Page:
Nick Weingartner wants to offer a picture of city spending, one tweet at a time.
Meet Twitter bot @FiscalPhilly.
Twice a day, the bot tweets spending from the city’s commodity data, released earlier this year. That’s spending on services and supplies, or “paperclips, parks and fire engines,” as its known in city parlance. It’s tweeting the data in order, sorted by bid number, Weingartner said.
It’s his attempt at making city procurement digestible.
“Through a medium like Twitter, it should be accessible enough that my mom can see one of these tweets and see immediately understand the value in the information,” he wrote in an email, noting how Chief Data Officer Tim Wisniewski said he wanted to make city data accessible for all, not just the tech-savvy.
We also think the city’s tech procurement advocate Todd Baylson, who’s working to increase transparency around procurement and get more Philly firms working with the city, would like the bot a whole lot.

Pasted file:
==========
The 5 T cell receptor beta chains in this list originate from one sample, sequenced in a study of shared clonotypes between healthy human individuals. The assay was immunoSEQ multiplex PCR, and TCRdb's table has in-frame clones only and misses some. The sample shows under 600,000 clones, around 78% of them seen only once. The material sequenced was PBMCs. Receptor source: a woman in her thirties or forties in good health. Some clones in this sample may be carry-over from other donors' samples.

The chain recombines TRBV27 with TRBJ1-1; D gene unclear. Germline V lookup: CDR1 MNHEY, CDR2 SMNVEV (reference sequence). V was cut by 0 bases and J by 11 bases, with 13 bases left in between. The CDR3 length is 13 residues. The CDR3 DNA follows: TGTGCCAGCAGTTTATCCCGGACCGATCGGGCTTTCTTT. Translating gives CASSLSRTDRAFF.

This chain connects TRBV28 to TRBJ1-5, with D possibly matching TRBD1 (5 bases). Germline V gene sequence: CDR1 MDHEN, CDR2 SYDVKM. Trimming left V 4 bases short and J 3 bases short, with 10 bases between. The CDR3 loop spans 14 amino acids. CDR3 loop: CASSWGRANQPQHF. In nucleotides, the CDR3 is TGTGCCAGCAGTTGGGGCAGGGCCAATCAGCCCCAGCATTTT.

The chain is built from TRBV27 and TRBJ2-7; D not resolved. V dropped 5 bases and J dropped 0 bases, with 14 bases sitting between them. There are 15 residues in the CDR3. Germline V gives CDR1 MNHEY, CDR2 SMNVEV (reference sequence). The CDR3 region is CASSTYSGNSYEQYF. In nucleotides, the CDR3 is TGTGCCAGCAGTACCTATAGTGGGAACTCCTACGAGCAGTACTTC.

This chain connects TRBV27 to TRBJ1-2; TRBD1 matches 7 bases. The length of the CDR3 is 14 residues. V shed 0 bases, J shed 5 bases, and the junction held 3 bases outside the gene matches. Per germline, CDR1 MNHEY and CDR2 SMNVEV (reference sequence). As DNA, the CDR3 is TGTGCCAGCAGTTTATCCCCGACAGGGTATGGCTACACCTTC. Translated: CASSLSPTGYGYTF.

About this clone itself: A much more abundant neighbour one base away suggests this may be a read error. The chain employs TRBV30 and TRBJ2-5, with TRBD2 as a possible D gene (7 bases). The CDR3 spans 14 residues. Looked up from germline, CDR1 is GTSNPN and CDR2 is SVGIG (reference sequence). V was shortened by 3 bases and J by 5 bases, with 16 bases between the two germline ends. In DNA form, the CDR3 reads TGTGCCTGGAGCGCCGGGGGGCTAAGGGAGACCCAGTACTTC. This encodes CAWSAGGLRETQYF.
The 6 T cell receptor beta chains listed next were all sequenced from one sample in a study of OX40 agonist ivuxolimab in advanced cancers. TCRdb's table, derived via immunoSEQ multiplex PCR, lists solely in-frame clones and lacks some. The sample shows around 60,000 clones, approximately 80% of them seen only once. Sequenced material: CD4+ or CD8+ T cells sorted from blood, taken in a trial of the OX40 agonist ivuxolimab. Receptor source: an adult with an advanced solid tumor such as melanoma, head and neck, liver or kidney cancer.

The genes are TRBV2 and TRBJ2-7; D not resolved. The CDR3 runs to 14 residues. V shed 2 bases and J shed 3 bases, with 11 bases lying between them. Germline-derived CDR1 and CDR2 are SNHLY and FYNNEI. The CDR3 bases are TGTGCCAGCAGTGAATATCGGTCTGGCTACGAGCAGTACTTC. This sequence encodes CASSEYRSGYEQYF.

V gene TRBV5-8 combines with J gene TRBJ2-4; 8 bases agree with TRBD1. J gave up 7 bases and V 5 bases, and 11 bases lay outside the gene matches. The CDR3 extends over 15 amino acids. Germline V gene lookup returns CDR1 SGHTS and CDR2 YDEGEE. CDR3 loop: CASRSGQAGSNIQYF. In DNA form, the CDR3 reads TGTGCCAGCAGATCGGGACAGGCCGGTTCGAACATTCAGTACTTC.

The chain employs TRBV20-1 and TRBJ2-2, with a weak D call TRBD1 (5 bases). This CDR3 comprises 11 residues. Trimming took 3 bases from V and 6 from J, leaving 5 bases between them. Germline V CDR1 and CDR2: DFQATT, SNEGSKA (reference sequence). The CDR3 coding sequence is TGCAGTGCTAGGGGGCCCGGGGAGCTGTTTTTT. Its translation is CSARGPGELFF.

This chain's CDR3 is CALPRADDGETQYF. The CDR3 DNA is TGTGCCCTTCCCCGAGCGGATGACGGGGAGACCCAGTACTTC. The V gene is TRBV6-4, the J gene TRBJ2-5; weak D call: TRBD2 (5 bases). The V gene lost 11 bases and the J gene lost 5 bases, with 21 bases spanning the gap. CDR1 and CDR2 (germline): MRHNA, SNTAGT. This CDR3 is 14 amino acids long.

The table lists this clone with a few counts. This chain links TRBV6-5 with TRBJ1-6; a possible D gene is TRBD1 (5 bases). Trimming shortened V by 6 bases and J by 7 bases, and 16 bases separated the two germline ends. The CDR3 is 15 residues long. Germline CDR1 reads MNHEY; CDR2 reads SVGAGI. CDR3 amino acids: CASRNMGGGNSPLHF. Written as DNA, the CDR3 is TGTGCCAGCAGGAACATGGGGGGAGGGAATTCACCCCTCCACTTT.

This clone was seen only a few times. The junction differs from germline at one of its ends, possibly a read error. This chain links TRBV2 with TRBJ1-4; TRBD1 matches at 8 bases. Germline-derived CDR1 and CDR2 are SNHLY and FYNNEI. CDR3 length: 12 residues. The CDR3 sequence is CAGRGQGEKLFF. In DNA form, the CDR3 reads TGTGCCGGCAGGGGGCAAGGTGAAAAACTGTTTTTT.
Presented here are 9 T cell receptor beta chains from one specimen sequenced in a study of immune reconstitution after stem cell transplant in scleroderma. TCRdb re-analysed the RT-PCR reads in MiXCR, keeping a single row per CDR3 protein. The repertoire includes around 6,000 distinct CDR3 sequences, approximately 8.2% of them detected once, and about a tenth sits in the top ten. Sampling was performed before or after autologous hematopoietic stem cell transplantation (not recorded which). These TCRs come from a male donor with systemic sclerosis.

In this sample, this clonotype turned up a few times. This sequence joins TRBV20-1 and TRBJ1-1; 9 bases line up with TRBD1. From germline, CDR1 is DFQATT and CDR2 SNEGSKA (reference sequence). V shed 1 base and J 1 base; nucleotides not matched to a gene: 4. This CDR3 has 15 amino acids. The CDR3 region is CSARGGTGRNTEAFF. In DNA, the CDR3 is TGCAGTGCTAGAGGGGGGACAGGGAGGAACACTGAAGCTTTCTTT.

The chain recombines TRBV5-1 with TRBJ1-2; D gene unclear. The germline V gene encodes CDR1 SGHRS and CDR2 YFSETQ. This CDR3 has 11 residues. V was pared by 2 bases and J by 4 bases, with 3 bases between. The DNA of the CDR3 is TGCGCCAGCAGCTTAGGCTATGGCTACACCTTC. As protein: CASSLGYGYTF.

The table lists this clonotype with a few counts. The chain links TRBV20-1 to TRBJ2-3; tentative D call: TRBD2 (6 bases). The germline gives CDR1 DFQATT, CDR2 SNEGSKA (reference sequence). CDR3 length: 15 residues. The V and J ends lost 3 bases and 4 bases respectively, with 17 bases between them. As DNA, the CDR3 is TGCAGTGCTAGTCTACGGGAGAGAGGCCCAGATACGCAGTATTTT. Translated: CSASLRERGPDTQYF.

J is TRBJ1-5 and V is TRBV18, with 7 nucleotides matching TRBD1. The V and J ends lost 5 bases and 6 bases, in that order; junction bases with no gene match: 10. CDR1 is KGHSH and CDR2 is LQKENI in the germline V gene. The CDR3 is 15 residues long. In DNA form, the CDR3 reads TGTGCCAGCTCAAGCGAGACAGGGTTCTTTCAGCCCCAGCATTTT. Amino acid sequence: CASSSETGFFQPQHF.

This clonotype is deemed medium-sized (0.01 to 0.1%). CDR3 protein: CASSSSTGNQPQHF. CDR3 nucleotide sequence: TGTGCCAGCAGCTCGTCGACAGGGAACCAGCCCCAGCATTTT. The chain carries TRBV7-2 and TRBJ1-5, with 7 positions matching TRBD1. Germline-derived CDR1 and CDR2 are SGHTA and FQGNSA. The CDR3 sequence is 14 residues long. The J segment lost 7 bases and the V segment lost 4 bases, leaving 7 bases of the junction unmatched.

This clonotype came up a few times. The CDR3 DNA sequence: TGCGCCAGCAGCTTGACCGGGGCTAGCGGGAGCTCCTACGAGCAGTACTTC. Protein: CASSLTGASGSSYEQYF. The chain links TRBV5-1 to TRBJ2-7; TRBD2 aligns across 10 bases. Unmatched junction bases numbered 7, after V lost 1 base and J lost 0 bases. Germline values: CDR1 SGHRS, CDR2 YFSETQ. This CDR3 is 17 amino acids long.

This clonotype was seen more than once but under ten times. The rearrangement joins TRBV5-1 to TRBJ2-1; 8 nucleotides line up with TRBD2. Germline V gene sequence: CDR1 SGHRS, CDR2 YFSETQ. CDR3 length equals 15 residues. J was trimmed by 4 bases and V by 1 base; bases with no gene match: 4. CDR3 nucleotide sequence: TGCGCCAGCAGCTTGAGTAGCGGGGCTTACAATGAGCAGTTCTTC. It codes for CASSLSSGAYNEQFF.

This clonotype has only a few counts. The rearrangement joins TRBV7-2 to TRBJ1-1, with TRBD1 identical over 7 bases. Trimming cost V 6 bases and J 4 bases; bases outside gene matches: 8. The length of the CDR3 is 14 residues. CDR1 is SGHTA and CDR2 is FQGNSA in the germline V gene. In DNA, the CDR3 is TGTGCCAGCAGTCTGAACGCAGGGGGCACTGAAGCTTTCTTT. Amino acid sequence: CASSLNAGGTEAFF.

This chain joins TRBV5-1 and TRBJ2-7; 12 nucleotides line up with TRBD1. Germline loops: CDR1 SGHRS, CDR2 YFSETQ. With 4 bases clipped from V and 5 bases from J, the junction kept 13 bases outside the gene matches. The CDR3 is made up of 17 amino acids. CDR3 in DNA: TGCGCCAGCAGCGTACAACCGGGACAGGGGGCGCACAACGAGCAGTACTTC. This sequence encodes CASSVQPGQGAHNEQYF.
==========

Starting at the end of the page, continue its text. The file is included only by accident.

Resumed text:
We spent $1,284,417.90 on General Construction of New Gravity Thickner Facilities at Northeast Water Pollution Control Plant, Phila, PA
— FiscalPhilly (@FiscalPhilly) November 22, 2015
Weingartner, 26, of Fishtown, leads an engineering team at the Callowhill office of Thomson Reuters. He worked with Alexa Weingartner and Ben Novack at civic hacking group Code for Philly on the project, plus Nate Smith of CloudMine.
He hopes the project will also bring attention to the kinds of data the city is releasing.
“It’s a really special thing that the city is doing with releasing all that data to the public,” he wrote. “The trick now is to get as many civic-minded developers out there to make that data accessible to the general public.”
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